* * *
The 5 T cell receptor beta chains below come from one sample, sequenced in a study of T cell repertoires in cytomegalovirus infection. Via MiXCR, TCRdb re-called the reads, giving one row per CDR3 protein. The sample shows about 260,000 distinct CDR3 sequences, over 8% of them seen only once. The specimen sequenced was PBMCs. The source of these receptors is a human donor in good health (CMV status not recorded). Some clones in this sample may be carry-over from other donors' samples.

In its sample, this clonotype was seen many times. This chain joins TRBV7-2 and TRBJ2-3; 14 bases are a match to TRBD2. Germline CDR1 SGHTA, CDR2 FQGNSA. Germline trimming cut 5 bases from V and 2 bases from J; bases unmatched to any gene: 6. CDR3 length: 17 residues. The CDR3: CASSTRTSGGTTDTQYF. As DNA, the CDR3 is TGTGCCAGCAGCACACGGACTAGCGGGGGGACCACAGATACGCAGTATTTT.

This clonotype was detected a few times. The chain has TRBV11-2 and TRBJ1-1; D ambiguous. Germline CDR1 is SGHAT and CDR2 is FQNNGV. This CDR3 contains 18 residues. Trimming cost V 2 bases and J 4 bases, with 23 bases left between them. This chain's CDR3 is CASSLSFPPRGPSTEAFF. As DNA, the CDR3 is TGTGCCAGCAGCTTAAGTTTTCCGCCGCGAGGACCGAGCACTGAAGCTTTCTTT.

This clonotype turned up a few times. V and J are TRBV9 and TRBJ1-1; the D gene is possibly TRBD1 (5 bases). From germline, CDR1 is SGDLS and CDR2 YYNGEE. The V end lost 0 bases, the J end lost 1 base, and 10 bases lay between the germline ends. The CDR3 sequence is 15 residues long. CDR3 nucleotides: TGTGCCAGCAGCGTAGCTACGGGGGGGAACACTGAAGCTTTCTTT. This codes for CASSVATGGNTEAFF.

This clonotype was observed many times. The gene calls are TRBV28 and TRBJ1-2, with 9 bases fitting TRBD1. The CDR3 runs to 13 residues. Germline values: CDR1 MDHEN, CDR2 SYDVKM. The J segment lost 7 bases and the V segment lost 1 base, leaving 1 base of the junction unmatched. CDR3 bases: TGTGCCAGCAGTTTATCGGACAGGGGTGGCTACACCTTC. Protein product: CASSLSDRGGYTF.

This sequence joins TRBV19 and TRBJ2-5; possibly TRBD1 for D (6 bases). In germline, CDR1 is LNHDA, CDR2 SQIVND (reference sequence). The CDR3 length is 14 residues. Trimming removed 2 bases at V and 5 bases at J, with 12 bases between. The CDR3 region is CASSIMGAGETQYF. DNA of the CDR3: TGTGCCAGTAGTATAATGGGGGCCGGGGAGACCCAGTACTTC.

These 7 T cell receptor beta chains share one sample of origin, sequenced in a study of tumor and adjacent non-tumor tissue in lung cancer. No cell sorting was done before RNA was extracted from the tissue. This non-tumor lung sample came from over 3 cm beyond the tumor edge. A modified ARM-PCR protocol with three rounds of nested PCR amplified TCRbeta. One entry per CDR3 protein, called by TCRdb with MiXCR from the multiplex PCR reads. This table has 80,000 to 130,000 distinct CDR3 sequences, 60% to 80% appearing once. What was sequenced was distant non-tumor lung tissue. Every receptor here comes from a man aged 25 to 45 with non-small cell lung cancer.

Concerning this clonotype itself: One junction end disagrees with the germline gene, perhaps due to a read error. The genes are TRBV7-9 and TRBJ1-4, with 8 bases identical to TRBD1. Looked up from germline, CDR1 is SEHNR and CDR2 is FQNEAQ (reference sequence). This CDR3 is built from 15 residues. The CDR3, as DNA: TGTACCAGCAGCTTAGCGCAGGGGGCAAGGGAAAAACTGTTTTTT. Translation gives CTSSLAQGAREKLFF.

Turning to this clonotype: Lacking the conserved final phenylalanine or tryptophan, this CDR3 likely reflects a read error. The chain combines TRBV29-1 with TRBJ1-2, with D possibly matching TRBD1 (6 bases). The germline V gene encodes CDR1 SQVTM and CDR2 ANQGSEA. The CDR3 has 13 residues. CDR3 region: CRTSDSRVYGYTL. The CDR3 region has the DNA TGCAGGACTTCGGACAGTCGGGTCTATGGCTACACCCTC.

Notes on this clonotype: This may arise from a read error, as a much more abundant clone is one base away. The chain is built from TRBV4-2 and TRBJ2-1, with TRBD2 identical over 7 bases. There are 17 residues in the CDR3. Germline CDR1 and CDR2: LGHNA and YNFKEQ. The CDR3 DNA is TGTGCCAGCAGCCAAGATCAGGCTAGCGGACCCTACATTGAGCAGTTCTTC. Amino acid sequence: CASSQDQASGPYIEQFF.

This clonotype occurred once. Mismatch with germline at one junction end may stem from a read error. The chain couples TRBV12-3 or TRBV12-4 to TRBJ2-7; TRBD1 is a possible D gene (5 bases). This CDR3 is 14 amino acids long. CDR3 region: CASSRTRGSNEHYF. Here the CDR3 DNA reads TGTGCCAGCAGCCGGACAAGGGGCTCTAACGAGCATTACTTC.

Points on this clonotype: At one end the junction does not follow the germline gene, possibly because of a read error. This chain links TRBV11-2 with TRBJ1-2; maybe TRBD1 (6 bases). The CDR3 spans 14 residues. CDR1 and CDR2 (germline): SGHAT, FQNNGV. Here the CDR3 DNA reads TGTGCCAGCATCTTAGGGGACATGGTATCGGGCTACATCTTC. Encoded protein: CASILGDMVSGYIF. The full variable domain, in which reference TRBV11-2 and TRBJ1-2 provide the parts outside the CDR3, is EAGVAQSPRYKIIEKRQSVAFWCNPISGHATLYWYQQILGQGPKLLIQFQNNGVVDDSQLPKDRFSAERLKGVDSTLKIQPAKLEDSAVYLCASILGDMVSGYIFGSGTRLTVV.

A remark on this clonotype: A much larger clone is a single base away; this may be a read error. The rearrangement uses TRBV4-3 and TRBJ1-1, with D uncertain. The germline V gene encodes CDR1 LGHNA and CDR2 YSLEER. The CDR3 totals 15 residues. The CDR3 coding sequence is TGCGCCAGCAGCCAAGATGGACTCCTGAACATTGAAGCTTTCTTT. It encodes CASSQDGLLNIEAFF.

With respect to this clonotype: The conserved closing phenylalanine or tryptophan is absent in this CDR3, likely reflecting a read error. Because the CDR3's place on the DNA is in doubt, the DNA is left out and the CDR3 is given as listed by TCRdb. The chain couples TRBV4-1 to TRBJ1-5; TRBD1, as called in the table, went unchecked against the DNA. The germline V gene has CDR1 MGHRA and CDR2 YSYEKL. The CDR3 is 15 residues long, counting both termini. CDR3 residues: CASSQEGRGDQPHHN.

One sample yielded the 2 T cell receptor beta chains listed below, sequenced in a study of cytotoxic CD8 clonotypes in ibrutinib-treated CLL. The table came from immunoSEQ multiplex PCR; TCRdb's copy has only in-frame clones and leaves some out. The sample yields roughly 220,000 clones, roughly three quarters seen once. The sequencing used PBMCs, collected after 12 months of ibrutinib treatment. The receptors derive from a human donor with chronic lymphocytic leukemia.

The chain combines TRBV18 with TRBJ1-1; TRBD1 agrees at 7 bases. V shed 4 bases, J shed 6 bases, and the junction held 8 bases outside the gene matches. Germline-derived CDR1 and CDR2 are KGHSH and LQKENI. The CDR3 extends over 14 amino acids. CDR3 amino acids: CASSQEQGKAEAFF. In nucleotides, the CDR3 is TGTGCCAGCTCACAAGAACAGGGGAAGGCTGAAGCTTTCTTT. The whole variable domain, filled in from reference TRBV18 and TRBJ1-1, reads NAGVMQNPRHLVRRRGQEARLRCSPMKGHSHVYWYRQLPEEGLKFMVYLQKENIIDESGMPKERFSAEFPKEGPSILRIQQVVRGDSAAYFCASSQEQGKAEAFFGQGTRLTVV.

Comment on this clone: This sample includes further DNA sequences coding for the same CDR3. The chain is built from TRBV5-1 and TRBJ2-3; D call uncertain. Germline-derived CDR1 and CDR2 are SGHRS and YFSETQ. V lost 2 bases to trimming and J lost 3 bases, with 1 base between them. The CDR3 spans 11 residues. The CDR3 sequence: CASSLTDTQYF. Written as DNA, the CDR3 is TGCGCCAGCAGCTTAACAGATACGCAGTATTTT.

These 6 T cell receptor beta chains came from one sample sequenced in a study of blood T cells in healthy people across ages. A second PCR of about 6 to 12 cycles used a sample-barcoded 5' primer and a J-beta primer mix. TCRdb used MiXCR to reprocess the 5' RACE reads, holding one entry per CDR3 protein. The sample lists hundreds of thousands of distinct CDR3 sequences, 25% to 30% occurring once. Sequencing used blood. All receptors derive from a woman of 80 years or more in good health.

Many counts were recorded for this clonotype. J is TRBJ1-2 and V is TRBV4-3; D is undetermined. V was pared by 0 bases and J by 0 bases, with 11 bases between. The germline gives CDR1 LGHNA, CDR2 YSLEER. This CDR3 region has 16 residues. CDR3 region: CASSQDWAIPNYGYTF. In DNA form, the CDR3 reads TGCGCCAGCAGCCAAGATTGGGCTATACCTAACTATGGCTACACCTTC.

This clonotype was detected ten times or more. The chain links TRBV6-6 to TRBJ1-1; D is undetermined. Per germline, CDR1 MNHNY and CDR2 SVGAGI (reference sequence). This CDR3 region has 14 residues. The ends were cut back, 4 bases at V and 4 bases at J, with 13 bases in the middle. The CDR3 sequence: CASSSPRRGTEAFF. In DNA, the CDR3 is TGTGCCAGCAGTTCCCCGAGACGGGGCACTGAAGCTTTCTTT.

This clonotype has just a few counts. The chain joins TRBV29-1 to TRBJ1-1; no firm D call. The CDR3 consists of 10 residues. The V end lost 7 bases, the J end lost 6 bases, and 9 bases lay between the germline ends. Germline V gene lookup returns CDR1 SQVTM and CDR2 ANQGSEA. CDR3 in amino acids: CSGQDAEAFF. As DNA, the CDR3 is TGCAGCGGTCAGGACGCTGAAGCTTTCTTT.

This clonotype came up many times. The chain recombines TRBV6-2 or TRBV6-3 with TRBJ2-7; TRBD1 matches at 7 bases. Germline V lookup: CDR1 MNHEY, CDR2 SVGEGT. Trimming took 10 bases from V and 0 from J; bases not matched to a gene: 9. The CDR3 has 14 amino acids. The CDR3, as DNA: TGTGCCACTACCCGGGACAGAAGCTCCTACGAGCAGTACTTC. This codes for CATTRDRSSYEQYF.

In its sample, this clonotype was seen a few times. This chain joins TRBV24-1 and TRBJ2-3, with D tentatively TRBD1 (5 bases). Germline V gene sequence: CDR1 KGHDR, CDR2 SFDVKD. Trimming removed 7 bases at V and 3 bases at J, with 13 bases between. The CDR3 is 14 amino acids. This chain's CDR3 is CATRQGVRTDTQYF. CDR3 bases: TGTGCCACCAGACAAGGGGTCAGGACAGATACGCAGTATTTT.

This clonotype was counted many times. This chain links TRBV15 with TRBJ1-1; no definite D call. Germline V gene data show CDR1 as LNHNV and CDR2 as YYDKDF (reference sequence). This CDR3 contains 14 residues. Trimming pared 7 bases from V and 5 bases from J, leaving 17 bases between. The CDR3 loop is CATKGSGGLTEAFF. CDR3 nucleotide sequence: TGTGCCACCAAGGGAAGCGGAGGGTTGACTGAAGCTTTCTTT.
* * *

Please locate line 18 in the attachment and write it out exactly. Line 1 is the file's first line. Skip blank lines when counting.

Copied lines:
These 6 T cell receptor beta chains came from one sample sequenced in a study of blood T cells in healthy people across ages. A second PCR of about 6 to 12 cycles used a sample-barcoded 5' primer and a J-beta primer mix. TCRdb used MiXCR to reprocess the 5' RACE reads, holding one entry per CDR3 protein. The sample lists hundreds of thousands of distinct CDR3 sequences, 25% to 30% occurring once. Sequencing used blood. All receptors derive from a woman of 80 years or more in good health.